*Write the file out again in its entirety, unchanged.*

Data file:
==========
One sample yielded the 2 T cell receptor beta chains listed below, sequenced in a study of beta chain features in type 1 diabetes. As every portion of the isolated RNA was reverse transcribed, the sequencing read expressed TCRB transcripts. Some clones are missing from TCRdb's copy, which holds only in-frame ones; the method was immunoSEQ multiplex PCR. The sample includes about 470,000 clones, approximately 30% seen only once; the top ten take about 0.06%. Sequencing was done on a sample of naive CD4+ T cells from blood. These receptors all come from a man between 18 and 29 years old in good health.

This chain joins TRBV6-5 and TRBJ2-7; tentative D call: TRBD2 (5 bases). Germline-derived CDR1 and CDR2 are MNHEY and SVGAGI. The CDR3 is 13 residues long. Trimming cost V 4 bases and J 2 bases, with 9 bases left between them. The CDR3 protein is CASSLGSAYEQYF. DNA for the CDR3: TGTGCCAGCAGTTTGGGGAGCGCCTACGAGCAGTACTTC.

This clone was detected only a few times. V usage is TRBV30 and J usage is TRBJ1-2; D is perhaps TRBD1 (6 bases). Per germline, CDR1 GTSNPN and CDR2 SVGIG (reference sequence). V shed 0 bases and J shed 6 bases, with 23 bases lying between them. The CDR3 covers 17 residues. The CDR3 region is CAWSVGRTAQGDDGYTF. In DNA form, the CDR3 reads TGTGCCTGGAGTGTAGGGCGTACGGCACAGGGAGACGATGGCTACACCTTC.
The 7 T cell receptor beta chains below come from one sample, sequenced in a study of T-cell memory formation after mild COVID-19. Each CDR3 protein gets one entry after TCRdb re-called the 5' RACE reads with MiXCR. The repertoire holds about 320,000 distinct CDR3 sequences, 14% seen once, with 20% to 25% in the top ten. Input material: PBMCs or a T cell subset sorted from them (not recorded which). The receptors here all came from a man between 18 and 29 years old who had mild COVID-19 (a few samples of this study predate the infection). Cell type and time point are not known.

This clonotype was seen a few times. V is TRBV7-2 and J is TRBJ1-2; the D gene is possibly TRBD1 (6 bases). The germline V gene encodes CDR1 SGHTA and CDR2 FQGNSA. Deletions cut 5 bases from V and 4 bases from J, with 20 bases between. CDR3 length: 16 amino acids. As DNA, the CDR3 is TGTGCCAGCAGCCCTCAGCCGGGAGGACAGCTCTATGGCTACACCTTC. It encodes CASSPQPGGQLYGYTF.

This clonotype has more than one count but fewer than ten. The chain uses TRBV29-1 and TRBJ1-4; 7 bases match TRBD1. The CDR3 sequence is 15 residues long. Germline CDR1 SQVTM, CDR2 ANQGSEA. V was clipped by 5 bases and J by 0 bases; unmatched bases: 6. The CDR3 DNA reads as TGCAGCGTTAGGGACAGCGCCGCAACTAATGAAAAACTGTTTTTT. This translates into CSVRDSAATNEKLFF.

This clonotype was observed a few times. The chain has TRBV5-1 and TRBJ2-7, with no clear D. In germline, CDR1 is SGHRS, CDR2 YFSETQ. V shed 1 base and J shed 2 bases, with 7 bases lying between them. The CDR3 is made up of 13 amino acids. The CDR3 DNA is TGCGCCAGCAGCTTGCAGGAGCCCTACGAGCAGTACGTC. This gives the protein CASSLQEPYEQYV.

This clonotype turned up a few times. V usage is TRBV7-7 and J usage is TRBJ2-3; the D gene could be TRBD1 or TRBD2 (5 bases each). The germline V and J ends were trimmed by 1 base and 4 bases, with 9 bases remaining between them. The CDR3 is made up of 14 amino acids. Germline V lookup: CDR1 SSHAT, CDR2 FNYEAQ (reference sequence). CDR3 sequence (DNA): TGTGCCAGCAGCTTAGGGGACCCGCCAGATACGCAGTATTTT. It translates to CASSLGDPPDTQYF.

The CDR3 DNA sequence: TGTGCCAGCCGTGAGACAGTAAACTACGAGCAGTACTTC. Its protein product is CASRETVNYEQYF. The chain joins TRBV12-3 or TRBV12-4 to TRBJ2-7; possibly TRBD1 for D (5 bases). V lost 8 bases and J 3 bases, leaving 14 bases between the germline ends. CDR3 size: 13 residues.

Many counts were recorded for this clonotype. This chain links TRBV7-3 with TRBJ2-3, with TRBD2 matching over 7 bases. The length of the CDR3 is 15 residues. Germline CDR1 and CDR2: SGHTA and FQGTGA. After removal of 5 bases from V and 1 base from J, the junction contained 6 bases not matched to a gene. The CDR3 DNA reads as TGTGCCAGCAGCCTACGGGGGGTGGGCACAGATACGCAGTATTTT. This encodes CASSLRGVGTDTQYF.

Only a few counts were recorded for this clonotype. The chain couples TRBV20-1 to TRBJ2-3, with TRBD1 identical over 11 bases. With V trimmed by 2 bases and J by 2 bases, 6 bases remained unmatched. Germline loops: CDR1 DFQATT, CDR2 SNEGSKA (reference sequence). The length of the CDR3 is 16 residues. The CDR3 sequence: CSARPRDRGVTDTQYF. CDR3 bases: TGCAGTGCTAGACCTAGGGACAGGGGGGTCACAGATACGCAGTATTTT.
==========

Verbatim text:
One sample yielded the 2 T cell receptor beta chains listed below, sequenced in a study of beta chain features in type 1 diabetes. As every portion of the isolated RNA was reverse transcribed, the sequencing read expressed TCRB transcripts. Some clones are missing from TCRdb's copy, which holds only in-frame ones; the method was immunoSEQ multiplex PCR. The sample includes about 470,000 clones, approximately 30% seen only once; the top ten take about 0.06%. Sequencing was done on a sample of naive CD4+ T cells from blood. These receptors all come from a man between 18 and 29 years old in good health.

This chain joins TRBV6-5 and TRBJ2-7; tentative D call: TRBD2 (5 bases). Germline-derived CDR1 and CDR2 are MNHEY and SVGAGI. The CDR3 is 13 residues long. Trimming cost V 4 bases and J 2 bases, with 9 bases left between them. The CDR3 protein is CASSLGSAYEQYF. DNA for the CDR3: TGTGCCAGCAGTTTGGGGAGCGCCTACGAGCAGTACTTC.

This clone was detected only a few times. V usage is TRBV30 and J usage is TRBJ1-2; D is perhaps TRBD1 (6 bases). Per germline, CDR1 GTSNPN and CDR2 SVGIG (reference sequence). V shed 0 bases and J shed 6 bases, with 23 bases lying between them. The CDR3 covers 17 residues. The CDR3 region is CAWSVGRTAQGDDGYTF. In DNA form, the CDR3 reads TGTGCCTGGAGTGTAGGGCGTACGGCACAGGGAGACGATGGCTACACCTTC.
The 7 T cell receptor beta chains below come from one sample, sequenced in a study of T-cell memory formation after mild COVID-19. Each CDR3 protein gets one entry after TCRdb re-called the 5' RACE reads with MiXCR. The repertoire holds about 320,000 distinct CDR3 sequences, 14% seen once, with 20% to 25% in the top ten. Input material: PBMCs or a T cell subset sorted from them (not recorded which). The receptors here all came from a man between 18 and 29 years old who had mild COVID-19 (a few samples of this study predate the infection). Cell type and time point are not known.

This clonotype was seen a few times. V is TRBV7-2 and J is TRBJ1-2; the D gene is possibly TRBD1 (6 bases). The germline V gene encodes CDR1 SGHTA and CDR2 FQGNSA. Deletions cut 5 bases from V and 4 bases from J, with 20 bases between. CDR3 length: 16 amino acids. As DNA, the CDR3 is TGTGCCAGCAGCCCTCAGCCGGGAGGACAGCTCTATGGCTACACCTTC. It encodes CASSPQPGGQLYGYTF.

This clonotype has more than one count but fewer than ten. The chain uses TRBV29-1 and TRBJ1-4; 7 bases match TRBD1. The CDR3 sequence is 15 residues long. Germline CDR1 SQVTM, CDR2 ANQGSEA. V was clipped by 5 bases and J by 0 bases; unmatched bases: 6. The CDR3 DNA reads as TGCAGCGTTAGGGACAGCGCCGCAACTAATGAAAAACTGTTTTTT. This translates into CSVRDSAATNEKLFF.

This clonotype was observed a few times. The chain has TRBV5-1 and TRBJ2-7, with no clear D. In germline, CDR1 is SGHRS, CDR2 YFSETQ. V shed 1 base and J shed 2 bases, with 7 bases lying between them. The CDR3 is made up of 13 amino acids. The CDR3 DNA is TGCGCCAGCAGCTTGCAGGAGCCCTACGAGCAGTACGTC. This gives the protein CASSLQEPYEQYV.

This clonotype turned up a few times. V usage is TRBV7-7 and J usage is TRBJ2-3; the D gene could be TRBD1 or TRBD2 (5 bases each). The germline V and J ends were trimmed by 1 base and 4 bases, with 9 bases remaining between them. The CDR3 is made up of 14 amino acids. Germline V lookup: CDR1 SSHAT, CDR2 FNYEAQ (reference sequence). CDR3 sequence (DNA): TGTGCCAGCAGCTTAGGGGACCCGCCAGATACGCAGTATTTT. It translates to CASSLGDPPDTQYF.

The CDR3 DNA sequence: TGTGCCAGCCGTGAGACAGTAAACTACGAGCAGTACTTC. Its protein product is CASRETVNYEQYF. The chain joins TRBV12-3 or TRBV12-4 to TRBJ2-7; possibly TRBD1 for D (5 bases). V lost 8 bases and J 3 bases, leaving 14 bases between the germline ends. CDR3 size: 13 residues.

Many counts were recorded for this clonotype. This chain links TRBV7-3 with TRBJ2-3, with TRBD2 matching over 7 bases. The length of the CDR3 is 15 residues. Germline CDR1 and CDR2: SGHTA and FQGTGA. After removal of 5 bases from V and 1 base from J, the junction contained 6 bases not matched to a gene. The CDR3 DNA reads as TGTGCCAGCAGCCTACGGGGGGTGGGCACAGATACGCAGTATTTT. This encodes CASSLRGVGTDTQYF.

Only a few counts were recorded for this clonotype. The chain couples TRBV20-1 to TRBJ2-3, with TRBD1 identical over 11 bases. With V trimmed by 2 bases and J by 2 bases, 6 bases remained unmatched. Germline loops: CDR1 DFQATT, CDR2 SNEGSKA (reference sequence). The length of the CDR3 is 16 residues. The CDR3 sequence: CSARPRDRGVTDTQYF. CDR3 bases: TGCAGTGCTAGACCTAGGGACAGGGGGGTCACAGATACGCAGTATTTT.